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Royal Commission into Victoria’s Mental Health System

Personal story:

Kelly Duncan

Kelly Duncan

Kelly has been working in East Gippsland since early 2019, most recently as a Bushfire Recovery Practitioner and prior to that with Student Support Services with the Department of Education and Training.

Kelly works directly with a number of local schools and has seen firsthand the major impacts the recent summer bushfires have had on children and families, with an increase in trauma and other mental health challenges and a surge in complex mental health presentations in schools.

While there has been an increase in mental health support and funding for schools following the bushfires, Kelly said there hasn’t been an increase in services for children under the age of 12.

Counselling services for that age group (under‑12) have been really hard to access in different areas, and that’s been really difficult for schools to manage.

Kelly said that the challenges with access to services in East Gippsland have always been noticeable, but they have been made worse by the impacts of bushfires.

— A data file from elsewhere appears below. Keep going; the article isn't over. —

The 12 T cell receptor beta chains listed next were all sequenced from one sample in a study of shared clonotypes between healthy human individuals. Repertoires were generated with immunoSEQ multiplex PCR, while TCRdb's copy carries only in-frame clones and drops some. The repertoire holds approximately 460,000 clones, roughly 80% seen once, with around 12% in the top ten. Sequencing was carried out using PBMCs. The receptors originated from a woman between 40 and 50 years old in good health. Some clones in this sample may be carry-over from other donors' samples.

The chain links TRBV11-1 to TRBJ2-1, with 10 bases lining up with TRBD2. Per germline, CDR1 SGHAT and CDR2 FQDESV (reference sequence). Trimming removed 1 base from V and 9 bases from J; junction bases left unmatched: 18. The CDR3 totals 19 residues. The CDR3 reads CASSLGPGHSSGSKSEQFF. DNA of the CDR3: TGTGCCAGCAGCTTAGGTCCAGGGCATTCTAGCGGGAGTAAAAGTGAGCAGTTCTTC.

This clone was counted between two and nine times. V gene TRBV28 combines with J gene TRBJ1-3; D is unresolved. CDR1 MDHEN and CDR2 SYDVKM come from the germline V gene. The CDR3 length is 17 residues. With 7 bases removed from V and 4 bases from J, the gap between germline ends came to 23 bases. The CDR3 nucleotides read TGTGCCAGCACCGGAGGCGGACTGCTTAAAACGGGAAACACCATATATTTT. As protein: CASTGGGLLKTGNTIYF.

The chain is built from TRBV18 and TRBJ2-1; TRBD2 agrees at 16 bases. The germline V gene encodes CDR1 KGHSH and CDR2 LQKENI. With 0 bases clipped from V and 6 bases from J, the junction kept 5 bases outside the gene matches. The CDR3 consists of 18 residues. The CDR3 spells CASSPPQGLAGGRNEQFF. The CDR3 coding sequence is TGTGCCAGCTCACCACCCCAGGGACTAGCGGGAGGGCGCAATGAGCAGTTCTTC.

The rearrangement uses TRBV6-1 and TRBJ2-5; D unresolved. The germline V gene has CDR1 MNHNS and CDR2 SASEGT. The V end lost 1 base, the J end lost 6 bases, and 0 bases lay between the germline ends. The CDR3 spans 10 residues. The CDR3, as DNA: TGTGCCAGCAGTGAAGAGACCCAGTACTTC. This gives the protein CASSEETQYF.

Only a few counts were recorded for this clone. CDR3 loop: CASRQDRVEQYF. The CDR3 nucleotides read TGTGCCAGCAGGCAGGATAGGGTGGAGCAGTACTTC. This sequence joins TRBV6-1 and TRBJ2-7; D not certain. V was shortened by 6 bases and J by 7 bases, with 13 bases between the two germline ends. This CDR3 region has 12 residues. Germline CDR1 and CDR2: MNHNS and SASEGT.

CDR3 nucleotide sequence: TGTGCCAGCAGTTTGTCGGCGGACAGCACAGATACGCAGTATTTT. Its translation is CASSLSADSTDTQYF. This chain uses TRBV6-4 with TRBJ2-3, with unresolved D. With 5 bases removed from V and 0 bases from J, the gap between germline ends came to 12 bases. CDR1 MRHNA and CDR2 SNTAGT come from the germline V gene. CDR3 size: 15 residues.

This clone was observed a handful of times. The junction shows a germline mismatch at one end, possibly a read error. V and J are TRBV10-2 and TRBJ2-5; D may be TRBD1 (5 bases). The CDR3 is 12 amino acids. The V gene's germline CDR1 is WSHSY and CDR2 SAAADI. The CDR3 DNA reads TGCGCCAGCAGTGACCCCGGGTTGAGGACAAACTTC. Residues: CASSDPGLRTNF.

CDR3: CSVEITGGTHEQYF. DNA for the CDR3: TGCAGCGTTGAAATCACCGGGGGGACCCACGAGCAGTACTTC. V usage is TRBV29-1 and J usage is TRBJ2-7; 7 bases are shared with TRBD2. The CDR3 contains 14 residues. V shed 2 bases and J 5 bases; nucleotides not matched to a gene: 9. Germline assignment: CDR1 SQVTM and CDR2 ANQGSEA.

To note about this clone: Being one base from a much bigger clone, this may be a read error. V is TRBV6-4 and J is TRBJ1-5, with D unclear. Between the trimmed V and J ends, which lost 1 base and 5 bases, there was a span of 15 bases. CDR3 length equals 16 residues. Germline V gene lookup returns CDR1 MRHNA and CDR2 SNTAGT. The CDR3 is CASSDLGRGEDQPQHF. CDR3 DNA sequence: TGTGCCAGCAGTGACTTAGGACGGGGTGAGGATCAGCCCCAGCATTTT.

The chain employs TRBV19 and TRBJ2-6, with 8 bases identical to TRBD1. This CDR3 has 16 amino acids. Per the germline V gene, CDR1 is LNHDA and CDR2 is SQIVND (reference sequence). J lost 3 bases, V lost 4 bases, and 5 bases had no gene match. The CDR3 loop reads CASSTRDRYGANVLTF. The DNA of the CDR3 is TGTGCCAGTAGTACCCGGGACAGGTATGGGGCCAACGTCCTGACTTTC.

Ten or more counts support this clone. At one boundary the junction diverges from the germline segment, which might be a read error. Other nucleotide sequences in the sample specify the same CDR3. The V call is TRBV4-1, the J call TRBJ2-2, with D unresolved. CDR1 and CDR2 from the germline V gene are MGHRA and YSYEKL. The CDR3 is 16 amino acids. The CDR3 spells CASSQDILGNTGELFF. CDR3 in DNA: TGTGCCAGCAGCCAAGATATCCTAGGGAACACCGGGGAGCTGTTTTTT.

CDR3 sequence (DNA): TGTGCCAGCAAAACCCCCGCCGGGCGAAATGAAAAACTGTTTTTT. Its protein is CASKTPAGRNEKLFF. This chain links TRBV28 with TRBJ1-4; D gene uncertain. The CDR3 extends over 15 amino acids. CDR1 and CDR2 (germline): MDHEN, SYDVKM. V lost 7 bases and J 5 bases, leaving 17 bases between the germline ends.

Our area has always struggled with access to the private sector, with being able to get in to see psychologists, and especially people that are experienced in dealing with children.

Kelly explained that schools have led the way in recognising and responding to families and children with mental health challenges, particularly following the summer bushfires. Through existing mental health programs, teachers and staff at schools are being trained in how to approach social and emotional wellbeing for the whole school as well as targeted classroom strategies. Kelly noted this has not been easy.

I also notice that school staff are often required to notice, enquire, respond and case manage the complex cases, often without external support.

I guess the thing that I work on and that I’ve noticed especially is that in this period we’re now also dealing with staff who are traumatised by their own bushfire experiences, which sometimes has impacts across whole school systems.

Kelly explained that there has been an increase in the number of complex cases being presented and that schools need more support to deal with them. She spoke about the benefits of schools and child and youth mental health services working together.

The type of support that was really useful in the past is that schools and mental health services would work together to provide that complex case management of services to families and students.

Kelly said that from her perspective, East Gippsland schools need more support with these complex cases, child and youth mental health services need more staff and the community needs better access to psychologists and counselling services.

Source: RCVMHS, East Gippsland Regional Roundtable: Record of Proceedings, 15 September 2020.